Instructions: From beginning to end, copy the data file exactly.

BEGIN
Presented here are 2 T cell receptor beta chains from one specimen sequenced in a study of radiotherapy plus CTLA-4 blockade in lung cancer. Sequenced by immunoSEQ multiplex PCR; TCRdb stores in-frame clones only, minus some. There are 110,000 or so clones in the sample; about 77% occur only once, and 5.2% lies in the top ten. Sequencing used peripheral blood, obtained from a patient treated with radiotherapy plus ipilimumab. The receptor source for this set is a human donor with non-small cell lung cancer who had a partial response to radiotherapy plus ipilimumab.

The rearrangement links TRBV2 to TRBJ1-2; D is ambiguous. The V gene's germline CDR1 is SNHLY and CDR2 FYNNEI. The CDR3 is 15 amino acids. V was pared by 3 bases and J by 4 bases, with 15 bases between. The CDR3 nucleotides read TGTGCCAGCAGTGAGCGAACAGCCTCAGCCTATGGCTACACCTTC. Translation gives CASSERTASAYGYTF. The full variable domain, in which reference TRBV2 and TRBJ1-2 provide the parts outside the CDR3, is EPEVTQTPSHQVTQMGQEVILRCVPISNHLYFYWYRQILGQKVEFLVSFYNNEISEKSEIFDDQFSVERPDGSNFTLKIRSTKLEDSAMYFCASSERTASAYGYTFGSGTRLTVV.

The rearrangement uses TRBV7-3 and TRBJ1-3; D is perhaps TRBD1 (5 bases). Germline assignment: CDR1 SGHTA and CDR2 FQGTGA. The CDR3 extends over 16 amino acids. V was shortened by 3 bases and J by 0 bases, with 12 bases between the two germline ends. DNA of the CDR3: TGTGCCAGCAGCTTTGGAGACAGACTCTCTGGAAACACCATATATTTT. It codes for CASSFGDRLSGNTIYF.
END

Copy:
Presented here are 2 T cell receptor beta chains from one specimen sequenced in a study of radiotherapy plus CTLA-4 blockade in lung cancer. Sequenced by immunoSEQ multiplex PCR; TCRdb stores in-frame clones only, minus some. There are 110,000 or so clones in the sample; about 77% occur only once, and 5.2% lies in the top ten. Sequencing used peripheral blood, obtained from a patient treated with radiotherapy plus ipilimumab. The receptor source for this set is a human donor with non-small cell lung cancer who had a partial response to radiotherapy plus ipilimumab.

The rearrangement links TRBV2 to TRBJ1-2; D is ambiguous. The V gene's germline CDR1 is SNHLY and CDR2 FYNNEI. The CDR3 is 15 amino acids. V was pared by 3 bases and J by 4 bases, with 15 bases between. The CDR3 nucleotides read TGTGCCAGCAGTGAGCGAACAGCCTCAGCCTATGGCTACACCTTC. Translation gives CASSERTASAYGYTF. The full variable domain, in which reference TRBV2 and TRBJ1-2 provide the parts outside the CDR3, is EPEVTQTPSHQVTQMGQEVILRCVPISNHLYFYWYRQILGQKVEFLVSFYNNEISEKSEIFDDQFSVERPDGSNFTLKIRSTKLEDSAMYFCASSERTASAYGYTFGSGTRLTVV.

The rearrangement uses TRBV7-3 and TRBJ1-3; D is perhaps TRBD1 (5 bases). Germline assignment: CDR1 SGHTA and CDR2 FQGTGA. The CDR3 extends over 16 amino acids. V was shortened by 3 bases and J by 0 bases, with 12 bases between the two germline ends. DNA of the CDR3: TGTGCCAGCAGCTTTGGAGACAGACTCTCTGGAAACACCATATATTTT. It codes for CASSFGDRLSGNTIYF.